History is everywhere in Boston. Founded in 1630, this city was at the heart of several defining moments of the American Revolution leading to the creation of the United States, earning it its nickname of “Cradle of Liberty”. Its prestigious universities and its many times champion sports teams add to its aura. These traditions mingle with a busy events scene, making it a prime destination for a few-day getaway.
Make a connection with history
The “Freedom Trail” is actually a red line painted on the ground that leads you to 16 places of high historical significance over a distance of four kilometers. Relive parts of the American Revolution along this walk. To add to the experience, it is possible to take the trail with a guide dressed in 18th century clothing.
Take a break in a park
Boston Common, established in 1634, is the oldest public park in the United States. Activities and events are numerous, including theater and musical performances. Next to it is the Massachusetts State Legislature with its golden dome and the Botanical Garden where you can take a ride on swan-shaped boats and say hello to the ducks, including those immortalized in bronze.
Faneuil Hall Marketplace has been bustling with activity since 1742. Today it encompasses four buildings with the inclusion of the North and South Markets, as well as the one named Quincy. On a beautiful summer day, it is good to stroll there under the glass roofs, unearth a little treasure at one of its kiosks on wheels or take a break to admire the performances of the street entertainers.
Climbing in the name of the revolution
A 67-meter granite obelisk stands tall on Bunker Hill to commemorate one of the most famous battles of the American Revolution which took place on June 17, 1775. Completed in 1842, the monument can be climbed to the top by a staircase of 294 steps. The views from its pinnacle are worth the effort, at least for those who don’t suffer from heights.
Meet the “Green Monster”
Boston is a sports city with famous teams like the Celtics, Patriots and Bruins. But nothing beats iconic Fenway Park, home of the Red Sox since 1912. The ultimate experience is still getting your hands on tickets to a baseball game. Otherwise, guided tours are offered to get a closer look at the famous left field wall named “Green Monster”.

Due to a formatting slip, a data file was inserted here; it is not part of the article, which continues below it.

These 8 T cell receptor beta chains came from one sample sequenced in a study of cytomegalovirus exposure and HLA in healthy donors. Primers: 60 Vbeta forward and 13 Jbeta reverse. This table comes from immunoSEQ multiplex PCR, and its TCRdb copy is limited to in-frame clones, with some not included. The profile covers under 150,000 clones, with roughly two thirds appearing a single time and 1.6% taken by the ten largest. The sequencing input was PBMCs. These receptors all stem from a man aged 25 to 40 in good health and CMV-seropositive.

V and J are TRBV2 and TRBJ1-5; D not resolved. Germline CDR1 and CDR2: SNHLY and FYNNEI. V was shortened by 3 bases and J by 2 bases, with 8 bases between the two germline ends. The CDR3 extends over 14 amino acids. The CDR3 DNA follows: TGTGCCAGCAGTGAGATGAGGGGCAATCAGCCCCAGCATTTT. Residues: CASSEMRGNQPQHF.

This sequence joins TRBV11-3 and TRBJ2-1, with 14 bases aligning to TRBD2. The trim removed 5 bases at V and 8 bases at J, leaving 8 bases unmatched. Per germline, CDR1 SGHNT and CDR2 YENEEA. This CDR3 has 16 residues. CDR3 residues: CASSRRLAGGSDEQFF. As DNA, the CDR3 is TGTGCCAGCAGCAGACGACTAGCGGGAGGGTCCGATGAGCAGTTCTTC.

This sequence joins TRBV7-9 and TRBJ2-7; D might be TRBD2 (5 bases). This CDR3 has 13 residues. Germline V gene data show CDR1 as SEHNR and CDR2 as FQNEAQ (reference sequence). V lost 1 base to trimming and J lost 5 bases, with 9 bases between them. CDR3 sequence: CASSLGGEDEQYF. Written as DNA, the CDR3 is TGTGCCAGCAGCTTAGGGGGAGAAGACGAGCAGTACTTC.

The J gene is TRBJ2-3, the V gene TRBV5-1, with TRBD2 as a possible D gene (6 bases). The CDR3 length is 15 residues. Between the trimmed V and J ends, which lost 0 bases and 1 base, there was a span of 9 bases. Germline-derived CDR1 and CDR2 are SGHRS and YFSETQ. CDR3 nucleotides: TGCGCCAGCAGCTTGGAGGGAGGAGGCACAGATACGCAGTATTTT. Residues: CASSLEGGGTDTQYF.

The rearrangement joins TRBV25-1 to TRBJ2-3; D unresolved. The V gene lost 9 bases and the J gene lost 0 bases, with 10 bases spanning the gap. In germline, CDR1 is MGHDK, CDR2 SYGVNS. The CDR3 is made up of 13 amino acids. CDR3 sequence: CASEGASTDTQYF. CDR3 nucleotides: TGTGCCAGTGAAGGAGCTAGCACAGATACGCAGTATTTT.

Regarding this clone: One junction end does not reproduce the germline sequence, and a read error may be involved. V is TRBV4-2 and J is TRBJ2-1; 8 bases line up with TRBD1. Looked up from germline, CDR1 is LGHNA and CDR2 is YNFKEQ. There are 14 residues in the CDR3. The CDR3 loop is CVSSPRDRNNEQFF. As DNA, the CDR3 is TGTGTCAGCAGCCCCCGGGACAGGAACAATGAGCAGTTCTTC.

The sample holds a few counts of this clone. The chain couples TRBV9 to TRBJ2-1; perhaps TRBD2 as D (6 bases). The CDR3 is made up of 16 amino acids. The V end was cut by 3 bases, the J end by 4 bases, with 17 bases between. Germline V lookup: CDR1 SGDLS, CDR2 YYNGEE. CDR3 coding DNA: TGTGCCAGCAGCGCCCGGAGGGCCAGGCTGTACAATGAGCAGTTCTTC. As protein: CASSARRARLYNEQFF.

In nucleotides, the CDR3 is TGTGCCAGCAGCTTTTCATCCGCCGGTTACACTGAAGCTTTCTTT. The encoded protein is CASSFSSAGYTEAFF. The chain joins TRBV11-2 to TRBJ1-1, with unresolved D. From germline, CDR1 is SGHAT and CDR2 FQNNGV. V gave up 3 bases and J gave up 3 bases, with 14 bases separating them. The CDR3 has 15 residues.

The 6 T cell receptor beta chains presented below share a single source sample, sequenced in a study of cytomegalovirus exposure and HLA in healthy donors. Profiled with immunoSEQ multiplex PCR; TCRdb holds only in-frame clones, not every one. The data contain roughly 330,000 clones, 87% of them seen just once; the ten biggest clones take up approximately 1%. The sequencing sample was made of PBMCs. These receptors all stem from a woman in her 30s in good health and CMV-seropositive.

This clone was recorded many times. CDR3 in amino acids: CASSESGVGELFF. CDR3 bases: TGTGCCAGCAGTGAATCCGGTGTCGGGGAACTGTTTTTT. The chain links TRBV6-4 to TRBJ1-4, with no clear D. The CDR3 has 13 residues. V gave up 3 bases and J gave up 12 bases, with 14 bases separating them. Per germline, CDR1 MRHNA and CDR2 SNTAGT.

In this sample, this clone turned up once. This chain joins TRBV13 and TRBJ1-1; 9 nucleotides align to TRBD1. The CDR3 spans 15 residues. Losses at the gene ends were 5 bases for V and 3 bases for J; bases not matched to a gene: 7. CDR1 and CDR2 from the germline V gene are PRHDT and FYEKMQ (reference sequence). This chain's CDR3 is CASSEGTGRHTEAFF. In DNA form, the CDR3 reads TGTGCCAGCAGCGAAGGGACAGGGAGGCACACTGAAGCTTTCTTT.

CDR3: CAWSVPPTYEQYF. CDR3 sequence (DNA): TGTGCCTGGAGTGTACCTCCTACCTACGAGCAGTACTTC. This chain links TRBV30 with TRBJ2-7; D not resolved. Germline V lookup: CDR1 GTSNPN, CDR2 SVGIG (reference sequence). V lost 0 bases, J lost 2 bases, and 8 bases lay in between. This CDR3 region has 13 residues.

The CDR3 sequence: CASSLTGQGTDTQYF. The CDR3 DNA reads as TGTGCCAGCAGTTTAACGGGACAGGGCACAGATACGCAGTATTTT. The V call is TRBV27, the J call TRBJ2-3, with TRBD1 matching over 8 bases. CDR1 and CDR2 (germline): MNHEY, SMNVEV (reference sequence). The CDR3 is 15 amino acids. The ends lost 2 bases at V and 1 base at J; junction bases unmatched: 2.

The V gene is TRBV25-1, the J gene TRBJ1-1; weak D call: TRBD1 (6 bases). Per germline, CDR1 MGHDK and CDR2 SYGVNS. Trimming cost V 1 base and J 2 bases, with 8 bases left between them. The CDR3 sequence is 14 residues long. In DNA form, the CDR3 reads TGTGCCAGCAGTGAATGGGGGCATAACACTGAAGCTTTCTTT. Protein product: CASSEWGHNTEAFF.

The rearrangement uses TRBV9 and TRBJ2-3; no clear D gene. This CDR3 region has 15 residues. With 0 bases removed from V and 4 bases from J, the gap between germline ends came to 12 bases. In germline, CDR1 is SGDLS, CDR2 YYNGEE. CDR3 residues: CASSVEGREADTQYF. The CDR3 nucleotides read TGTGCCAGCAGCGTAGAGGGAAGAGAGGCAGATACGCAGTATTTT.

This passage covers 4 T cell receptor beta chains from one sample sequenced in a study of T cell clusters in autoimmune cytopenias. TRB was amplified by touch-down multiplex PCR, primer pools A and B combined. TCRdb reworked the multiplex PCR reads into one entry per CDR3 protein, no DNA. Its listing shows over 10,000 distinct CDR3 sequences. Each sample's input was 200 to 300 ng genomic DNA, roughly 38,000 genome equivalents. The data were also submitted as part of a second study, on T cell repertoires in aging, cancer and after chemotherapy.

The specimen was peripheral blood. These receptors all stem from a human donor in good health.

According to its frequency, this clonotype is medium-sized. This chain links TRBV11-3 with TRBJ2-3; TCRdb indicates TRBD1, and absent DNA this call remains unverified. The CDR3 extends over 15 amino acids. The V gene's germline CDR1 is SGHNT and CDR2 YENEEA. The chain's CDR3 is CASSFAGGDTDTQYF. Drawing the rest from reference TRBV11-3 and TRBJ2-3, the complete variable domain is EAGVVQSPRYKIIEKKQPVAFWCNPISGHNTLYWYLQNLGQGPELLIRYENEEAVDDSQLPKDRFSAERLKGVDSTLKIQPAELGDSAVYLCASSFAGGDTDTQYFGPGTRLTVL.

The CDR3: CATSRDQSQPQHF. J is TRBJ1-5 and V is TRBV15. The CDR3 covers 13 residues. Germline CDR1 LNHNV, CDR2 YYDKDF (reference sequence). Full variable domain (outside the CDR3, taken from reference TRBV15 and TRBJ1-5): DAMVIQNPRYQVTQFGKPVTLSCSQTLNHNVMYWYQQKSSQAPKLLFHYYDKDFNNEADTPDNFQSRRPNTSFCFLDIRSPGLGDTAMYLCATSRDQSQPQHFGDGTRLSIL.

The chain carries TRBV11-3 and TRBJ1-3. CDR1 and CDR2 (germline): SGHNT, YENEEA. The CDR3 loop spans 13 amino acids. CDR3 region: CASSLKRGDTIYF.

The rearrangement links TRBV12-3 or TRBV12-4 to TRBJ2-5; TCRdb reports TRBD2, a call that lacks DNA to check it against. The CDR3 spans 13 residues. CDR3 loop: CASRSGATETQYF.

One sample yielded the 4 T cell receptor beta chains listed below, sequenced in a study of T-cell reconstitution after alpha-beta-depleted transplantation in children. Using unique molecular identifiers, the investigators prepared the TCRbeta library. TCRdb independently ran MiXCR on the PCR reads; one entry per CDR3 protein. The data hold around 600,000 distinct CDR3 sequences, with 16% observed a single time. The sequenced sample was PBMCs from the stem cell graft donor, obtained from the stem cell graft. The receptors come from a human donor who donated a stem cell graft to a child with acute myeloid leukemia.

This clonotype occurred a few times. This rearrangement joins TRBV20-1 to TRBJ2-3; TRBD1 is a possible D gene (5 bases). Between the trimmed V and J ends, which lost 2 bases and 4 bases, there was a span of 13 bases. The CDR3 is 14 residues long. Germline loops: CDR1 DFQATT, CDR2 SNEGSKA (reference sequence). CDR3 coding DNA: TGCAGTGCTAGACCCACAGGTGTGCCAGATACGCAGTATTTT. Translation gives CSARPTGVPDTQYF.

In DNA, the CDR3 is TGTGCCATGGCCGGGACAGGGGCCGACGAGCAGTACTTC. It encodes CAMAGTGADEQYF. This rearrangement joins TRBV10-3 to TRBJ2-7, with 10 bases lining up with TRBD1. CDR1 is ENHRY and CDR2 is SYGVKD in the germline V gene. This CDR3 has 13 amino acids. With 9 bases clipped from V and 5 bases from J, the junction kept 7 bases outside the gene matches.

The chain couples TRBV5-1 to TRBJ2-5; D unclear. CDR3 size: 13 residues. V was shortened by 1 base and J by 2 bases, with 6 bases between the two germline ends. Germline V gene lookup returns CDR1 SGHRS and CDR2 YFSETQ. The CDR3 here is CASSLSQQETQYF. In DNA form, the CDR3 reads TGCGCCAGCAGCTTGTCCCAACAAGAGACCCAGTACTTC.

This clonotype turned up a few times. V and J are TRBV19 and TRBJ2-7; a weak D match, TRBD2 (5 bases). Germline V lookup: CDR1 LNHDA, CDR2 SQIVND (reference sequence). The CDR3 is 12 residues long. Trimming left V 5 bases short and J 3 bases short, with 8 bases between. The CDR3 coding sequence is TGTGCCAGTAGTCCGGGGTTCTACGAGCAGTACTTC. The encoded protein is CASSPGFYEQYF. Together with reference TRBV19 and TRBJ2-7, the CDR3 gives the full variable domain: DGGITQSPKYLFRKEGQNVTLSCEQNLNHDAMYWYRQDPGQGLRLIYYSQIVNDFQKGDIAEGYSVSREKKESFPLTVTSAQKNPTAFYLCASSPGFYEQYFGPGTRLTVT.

Be part of the university elite
Across the Charles River, the Cambridge neighborhood is home to two of the most prestigious universities in the United States, if not the world, Harvard and the Massachusetts Institute of Technology (MIT). Founded in 1636, Harvard is the oldest college in the country. You can take a guided tour of the campus and visit its art museums which amaze as much with their rich collections as with their unique architecture.
The old headstones in some Boston cemeteries remain intriguing, both for their age and for the designs inlaid on them. Two of the most fascinating are located on Tremont Street along the Freedom Trail, the King’s Chapel and the 17th century Old Granary. You will be able to see the epitaphs of characters who have marked the history of the city and the country.
After three years in drydock for restoration, the USS Constitution is back at its base, the Charlestown shipyard. This three-masted U.S. Navy ship is the world’s oldest surviving warship, having been originally built in 1797. It now houses a museum full of items related to the ship.